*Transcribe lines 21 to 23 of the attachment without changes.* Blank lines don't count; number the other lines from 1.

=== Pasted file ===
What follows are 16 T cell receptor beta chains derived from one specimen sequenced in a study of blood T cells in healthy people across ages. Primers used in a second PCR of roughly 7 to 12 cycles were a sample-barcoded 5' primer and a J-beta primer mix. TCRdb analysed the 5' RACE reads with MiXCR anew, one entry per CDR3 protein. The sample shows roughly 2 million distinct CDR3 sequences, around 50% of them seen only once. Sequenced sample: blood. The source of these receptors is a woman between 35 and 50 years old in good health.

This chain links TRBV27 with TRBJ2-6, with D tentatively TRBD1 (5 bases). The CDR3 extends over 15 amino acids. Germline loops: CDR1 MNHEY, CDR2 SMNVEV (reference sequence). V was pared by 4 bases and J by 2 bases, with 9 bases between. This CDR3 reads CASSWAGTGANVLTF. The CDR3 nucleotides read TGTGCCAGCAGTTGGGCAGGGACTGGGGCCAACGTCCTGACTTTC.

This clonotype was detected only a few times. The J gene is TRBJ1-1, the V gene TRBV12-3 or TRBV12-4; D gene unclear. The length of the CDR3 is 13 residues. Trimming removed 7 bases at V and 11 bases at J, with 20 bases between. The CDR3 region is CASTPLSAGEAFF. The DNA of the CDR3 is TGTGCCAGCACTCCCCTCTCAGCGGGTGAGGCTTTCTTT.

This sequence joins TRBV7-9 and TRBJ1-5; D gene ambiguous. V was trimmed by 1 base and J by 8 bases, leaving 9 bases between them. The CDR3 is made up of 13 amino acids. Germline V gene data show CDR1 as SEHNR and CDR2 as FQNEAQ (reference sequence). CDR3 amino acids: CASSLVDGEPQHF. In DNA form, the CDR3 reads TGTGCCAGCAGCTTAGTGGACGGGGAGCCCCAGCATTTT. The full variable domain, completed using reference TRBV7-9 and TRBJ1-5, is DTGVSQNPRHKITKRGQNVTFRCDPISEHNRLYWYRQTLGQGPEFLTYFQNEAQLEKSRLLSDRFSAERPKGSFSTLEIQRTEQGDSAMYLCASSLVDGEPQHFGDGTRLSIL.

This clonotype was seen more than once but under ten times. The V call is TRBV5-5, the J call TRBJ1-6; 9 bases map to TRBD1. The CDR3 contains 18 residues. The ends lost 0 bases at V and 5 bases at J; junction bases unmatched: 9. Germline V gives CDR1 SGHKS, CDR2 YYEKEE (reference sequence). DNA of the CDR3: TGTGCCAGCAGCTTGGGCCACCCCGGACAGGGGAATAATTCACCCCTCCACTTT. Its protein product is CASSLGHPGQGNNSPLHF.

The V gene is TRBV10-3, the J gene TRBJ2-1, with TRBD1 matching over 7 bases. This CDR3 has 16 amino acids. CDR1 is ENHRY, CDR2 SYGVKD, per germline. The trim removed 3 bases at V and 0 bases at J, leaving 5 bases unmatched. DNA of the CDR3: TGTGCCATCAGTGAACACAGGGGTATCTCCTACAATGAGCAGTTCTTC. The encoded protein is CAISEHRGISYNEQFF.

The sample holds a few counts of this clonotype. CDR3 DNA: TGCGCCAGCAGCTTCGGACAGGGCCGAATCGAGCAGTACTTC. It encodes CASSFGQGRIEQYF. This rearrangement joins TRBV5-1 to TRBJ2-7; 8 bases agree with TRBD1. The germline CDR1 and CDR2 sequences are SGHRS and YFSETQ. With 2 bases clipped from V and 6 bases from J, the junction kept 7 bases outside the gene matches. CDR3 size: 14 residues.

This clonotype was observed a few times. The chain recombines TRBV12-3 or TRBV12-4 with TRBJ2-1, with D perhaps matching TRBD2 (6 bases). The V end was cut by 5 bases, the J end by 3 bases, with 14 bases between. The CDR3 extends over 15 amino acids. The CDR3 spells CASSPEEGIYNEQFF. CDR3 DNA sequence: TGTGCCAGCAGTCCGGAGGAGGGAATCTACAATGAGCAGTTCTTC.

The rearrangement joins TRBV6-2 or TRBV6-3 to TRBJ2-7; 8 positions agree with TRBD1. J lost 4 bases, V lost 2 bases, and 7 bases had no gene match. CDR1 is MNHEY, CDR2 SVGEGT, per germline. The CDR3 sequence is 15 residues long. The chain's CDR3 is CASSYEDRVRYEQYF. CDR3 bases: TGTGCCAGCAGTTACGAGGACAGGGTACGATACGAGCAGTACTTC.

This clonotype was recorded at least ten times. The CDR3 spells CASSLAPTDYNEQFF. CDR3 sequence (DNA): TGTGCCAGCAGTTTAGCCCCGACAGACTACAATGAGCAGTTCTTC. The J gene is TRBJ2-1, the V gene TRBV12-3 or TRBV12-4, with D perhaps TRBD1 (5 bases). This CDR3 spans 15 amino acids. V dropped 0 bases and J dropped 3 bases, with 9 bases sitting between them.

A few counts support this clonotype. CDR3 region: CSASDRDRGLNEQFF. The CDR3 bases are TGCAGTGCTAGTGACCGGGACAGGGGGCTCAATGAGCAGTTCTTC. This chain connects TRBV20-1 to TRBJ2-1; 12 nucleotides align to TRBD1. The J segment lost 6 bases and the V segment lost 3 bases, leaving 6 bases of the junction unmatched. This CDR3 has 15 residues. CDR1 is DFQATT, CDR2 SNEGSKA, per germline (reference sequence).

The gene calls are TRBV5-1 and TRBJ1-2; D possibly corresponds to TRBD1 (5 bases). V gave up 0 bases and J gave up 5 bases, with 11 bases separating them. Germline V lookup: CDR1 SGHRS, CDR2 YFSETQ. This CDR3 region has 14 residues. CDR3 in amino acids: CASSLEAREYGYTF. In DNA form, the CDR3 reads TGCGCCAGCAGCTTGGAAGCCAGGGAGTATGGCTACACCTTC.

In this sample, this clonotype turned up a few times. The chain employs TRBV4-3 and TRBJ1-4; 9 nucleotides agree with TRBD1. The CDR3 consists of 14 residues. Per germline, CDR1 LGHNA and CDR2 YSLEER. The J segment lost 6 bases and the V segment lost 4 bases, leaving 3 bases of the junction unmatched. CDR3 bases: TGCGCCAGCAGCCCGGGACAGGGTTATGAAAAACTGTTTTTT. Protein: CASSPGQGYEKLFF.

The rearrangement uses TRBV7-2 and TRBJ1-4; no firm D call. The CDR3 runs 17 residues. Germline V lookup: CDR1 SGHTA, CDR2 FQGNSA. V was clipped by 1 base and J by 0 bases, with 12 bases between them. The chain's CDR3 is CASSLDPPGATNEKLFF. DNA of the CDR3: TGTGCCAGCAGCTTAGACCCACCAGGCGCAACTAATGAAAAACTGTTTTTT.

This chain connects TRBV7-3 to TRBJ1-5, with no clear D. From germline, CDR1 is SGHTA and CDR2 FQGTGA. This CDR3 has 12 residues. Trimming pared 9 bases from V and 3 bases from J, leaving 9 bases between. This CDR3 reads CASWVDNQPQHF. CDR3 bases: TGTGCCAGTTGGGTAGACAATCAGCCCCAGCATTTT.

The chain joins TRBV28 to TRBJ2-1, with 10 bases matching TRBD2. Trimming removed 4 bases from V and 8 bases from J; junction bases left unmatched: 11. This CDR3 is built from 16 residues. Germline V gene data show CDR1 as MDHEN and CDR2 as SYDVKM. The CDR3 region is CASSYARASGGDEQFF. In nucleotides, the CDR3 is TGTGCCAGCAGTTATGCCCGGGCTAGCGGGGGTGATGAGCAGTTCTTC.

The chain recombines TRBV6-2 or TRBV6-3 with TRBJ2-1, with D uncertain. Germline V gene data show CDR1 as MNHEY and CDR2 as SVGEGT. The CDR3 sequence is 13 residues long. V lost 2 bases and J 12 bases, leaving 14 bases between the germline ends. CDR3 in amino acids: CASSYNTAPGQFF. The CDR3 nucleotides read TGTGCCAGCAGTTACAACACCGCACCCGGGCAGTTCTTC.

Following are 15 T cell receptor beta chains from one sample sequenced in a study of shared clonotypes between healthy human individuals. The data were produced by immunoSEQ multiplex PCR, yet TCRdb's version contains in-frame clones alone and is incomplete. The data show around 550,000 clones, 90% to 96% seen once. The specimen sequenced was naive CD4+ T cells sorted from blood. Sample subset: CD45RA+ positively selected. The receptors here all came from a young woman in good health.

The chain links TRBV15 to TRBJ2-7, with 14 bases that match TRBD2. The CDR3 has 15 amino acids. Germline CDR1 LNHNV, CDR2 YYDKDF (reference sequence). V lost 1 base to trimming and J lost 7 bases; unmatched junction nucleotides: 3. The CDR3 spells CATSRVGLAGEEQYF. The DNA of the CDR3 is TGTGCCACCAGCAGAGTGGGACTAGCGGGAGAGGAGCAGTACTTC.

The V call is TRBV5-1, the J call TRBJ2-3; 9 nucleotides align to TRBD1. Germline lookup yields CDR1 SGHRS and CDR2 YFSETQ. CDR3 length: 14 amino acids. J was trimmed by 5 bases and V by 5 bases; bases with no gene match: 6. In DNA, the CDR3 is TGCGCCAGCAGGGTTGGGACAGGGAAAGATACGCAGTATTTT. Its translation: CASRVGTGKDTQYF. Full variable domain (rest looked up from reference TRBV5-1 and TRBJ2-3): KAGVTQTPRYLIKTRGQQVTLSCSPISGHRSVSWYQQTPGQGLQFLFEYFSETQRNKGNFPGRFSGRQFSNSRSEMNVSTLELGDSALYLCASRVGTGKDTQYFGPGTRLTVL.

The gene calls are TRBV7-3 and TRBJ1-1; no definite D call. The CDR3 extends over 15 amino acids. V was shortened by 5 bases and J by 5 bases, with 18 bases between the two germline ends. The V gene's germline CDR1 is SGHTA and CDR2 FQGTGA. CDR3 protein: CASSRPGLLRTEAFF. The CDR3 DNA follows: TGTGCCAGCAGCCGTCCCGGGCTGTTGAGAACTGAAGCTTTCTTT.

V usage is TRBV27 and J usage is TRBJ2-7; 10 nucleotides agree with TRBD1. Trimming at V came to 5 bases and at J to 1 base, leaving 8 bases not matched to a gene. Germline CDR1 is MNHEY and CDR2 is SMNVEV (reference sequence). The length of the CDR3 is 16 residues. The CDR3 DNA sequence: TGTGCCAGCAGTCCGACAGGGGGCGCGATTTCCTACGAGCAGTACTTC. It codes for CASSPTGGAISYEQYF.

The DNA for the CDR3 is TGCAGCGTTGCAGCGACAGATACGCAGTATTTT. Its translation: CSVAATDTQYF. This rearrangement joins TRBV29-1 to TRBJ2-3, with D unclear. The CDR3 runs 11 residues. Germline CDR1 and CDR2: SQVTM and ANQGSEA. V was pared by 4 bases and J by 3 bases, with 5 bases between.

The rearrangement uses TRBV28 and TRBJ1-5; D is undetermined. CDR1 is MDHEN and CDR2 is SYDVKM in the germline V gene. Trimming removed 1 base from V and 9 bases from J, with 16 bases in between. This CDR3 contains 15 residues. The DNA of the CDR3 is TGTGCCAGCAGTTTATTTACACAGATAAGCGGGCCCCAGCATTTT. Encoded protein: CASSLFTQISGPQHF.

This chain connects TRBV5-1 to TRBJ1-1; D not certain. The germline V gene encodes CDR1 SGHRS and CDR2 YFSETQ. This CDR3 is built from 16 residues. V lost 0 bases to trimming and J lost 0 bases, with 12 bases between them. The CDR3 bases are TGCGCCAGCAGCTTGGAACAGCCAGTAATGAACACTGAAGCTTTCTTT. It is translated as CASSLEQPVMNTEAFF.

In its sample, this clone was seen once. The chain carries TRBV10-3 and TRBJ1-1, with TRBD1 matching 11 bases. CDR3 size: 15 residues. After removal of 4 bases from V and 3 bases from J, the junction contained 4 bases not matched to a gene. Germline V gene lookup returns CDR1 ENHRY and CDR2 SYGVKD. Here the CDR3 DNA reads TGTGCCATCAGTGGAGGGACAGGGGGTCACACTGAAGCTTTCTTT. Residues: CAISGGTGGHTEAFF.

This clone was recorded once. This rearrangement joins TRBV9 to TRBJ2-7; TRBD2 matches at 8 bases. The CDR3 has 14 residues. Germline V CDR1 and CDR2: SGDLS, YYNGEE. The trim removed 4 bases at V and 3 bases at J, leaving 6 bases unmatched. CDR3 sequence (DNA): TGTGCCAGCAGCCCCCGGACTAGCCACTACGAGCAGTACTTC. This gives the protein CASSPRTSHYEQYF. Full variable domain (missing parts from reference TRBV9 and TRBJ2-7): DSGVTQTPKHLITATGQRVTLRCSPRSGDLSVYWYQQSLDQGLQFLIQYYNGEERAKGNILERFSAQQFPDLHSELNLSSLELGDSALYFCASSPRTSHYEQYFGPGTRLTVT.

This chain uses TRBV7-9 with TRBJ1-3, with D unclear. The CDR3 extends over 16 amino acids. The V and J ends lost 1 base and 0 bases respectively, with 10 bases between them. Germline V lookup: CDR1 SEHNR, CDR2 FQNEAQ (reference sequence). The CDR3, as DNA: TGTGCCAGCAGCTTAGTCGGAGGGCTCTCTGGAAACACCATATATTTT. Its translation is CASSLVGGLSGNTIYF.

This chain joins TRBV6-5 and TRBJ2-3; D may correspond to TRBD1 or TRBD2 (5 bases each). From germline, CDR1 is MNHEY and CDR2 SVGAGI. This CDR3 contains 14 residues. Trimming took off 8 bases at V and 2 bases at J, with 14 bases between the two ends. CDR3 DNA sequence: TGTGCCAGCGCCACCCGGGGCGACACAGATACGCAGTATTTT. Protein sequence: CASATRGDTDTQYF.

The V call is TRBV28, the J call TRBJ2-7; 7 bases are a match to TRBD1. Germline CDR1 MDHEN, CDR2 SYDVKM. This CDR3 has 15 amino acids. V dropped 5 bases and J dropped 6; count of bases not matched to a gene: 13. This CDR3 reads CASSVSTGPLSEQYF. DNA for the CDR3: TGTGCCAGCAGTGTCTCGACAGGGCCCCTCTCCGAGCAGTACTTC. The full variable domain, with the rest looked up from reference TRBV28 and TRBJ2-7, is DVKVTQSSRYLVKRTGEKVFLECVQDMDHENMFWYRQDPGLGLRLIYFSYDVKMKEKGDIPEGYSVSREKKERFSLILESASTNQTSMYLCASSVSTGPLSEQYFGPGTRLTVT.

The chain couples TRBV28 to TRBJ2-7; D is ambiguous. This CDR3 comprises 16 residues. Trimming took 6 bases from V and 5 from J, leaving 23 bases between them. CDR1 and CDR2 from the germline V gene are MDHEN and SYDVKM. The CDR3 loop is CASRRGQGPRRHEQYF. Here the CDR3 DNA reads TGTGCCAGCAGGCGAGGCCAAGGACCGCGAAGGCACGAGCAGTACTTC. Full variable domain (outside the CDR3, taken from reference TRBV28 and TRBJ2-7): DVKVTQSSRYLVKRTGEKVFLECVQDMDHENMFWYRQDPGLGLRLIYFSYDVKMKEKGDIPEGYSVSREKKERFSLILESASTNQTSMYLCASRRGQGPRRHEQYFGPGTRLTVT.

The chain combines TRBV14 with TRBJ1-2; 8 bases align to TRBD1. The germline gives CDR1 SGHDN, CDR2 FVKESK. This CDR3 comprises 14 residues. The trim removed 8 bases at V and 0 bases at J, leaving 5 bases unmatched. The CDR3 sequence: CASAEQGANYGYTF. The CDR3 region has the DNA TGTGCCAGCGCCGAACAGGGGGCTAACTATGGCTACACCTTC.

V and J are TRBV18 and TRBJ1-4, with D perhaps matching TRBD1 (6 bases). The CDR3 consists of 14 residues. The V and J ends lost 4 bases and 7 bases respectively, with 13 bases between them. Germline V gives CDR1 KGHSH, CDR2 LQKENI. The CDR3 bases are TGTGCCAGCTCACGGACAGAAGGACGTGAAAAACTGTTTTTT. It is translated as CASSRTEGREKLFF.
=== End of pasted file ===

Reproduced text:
The gene calls are TRBV7-3 and TRBJ1-1; no definite D call. The CDR3 extends over 15 amino acids. V was shortened by 5 bases and J by 5 bases, with 18 bases between the two germline ends. The V gene's germline CDR1 is SGHTA and CDR2 FQGTGA. CDR3 protein: CASSRPGLLRTEAFF. The CDR3 DNA follows: TGTGCCAGCAGCCGTCCCGGGCTGTTGAGAACTGAAGCTTTCTTT.

V usage is TRBV27 and J usage is TRBJ2-7; 10 nucleotides agree with TRBD1. Trimming at V came to 5 bases and at J to 1 base, leaving 8 bases not matched to a gene. Germline CDR1 is MNHEY and CDR2 is SMNVEV (reference sequence). The length of the CDR3 is 16 residues. The CDR3 DNA sequence: TGTGCCAGCAGTCCGACAGGGGGCGCGATTTCCTACGAGCAGTACTTC. It codes for CASSPTGGAISYEQYF.

The DNA for the CDR3 is TGCAGCGTTGCAGCGACAGATACGCAGTATTTT. Its translation: CSVAATDTQYF. This rearrangement joins TRBV29-1 to TRBJ2-3, with D unclear. The CDR3 runs 11 residues. Germline CDR1 and CDR2: SQVTM and ANQGSEA. V was pared by 4 bases and J by 3 bases, with 5 bases between.